Manchester United's full-back weakness exposed again by West Brom
Manchester United's 1-0 home defeat to West Bromwich Albion was a collective failure, one where Jose Mourinho and almost every one of his players were substandard. As a result, it seems unfair to single anyone out.
What is important, though, is to identify a key area where the team have both advanced and regressed, and this is in relation to United's full-backs.
Ashley Young and Antonio Valencia are two of the squad's most reliable performers, defensively diligent from week to week, but there is a sense that their best instincts have long been suppressed.
This isn't something that can be laid solely -- or even primarily -- at the door of Mourinho, since the issue arose some time before his arrival at Old Trafford. The fact is that two players who were among the very best crossers in the Premier League no longer deliver a consistently excellent final ball.
There are probably a couple of good reasons for that. One is that Young, in particular, has lost some of the speed that allowed him to get clear of his man before delivering the ball into the box. Moreover, he is a right-footer playing on the left wing, and so he always has to check back before he releases the ball.
In some games, the unfortunate and cumulative effect is that United concede a good 10 to 15 yards on the left flank in several attacks, since their opponents know that they will not attack the byline with any great aggression.
The addition of Alexis Sanchez has addressed this issue to some extent, but Sanchez is a right-footer, too, so he also hesitates when cutting inside. This might sound like a small matter, but it is the kind of thing which leads to a greater predictability in United's attack.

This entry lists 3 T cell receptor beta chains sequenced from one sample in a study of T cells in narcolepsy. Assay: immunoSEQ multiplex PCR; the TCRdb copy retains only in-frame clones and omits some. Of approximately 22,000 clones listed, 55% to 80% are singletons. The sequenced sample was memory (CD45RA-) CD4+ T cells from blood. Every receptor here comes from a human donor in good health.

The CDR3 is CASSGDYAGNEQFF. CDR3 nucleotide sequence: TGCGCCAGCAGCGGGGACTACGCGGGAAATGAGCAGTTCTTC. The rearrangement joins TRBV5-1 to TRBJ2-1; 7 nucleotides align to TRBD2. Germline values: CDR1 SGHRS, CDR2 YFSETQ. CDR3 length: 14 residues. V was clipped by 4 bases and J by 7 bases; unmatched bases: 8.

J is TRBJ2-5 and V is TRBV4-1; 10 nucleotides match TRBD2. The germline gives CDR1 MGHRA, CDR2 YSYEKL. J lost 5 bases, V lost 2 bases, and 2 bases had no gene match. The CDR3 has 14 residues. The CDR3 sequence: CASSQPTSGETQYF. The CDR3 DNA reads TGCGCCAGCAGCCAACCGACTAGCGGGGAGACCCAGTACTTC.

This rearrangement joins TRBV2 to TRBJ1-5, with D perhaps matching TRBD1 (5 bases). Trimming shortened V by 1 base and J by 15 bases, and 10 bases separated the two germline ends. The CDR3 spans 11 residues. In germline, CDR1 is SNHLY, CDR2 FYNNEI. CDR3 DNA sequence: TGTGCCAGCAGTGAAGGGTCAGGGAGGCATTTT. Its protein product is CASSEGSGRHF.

Young's loss of attacking flair is partly explained by his growing emphasis on his defensive duties, a fate which appears to have befallen Antonio Valencia.
Valencia's transformation is even more remarkable than Young's -- while Young is widely regarded as a hardworking yet ultimately limited full-back, Valencia has the tools to be the complete right-back. His defending has improved immeasurably and he has the speed and strength to unsettle anyone against him on the flank. He also regularly completes around 90 percent of his passes.
Yet there is a sense that Valencia, though a fine servant -- in so far as such as a concept still exists -- is holding himself back, and has done for some time. During the early part of the decade, he was a regular supplier of superb crosses to the head of Wayne Rooney, providing the striker with so many assists that Rooney scored more goals in a season than he ever had before.
Valencia's crossing is notably less ambitious now, though. Where he once sent accurate high balls into the area, he now drills them low across the box, a lack of loft which often sees them cleared by the first defender.
Spending money on full-backs isn't the only thing Mourinho needs to do to address United's shortcomings -- there's an argument that, at least in Valencia's case, he could be coached a little better.
There were several moments in the West Bromwich Albion game when Valencia received possession from crossfield passes then faced the left-back, who had several yards of space behind him. Yet on almost every occasion, Valencia did not attack that space but waited for a teammate to join him, and both the gap and the moment were gone.
It's this type of conservatism that is holding Valencia and United back. It is confusing to see, especially since Valencia is far more gifted as an attacker than, say, Matteo Darmian.
There's no good reason why Valencia can't be encouraged to take on his man and deliver high balls to either post, especially with Romelu Lukaku -- whose aerial prowess is almost unmatched -- waiting to receive them. In fact, given that the two of them had a preseason to train together, one wonders why this partnership is not more effective.
The struggles of United's full-backs have been just one more subplot of a strangely unsatisfactory season. On reflection, Mourinho was too reluctant to invest in speed down the wings, and too unwilling -- in the case of Luke Shaw -- to use what he already had.
Whether Mourinho will return his gaze to Monaco's Fabinho over the summer remains to be seen, but if United persist with their lack of imagination in wide areas, they are assured of a more unforgiving campaign next season.
Musa Okwonga is one of ESPN FC's Manchester United bloggers. Follow on Twitter: @Okwonga.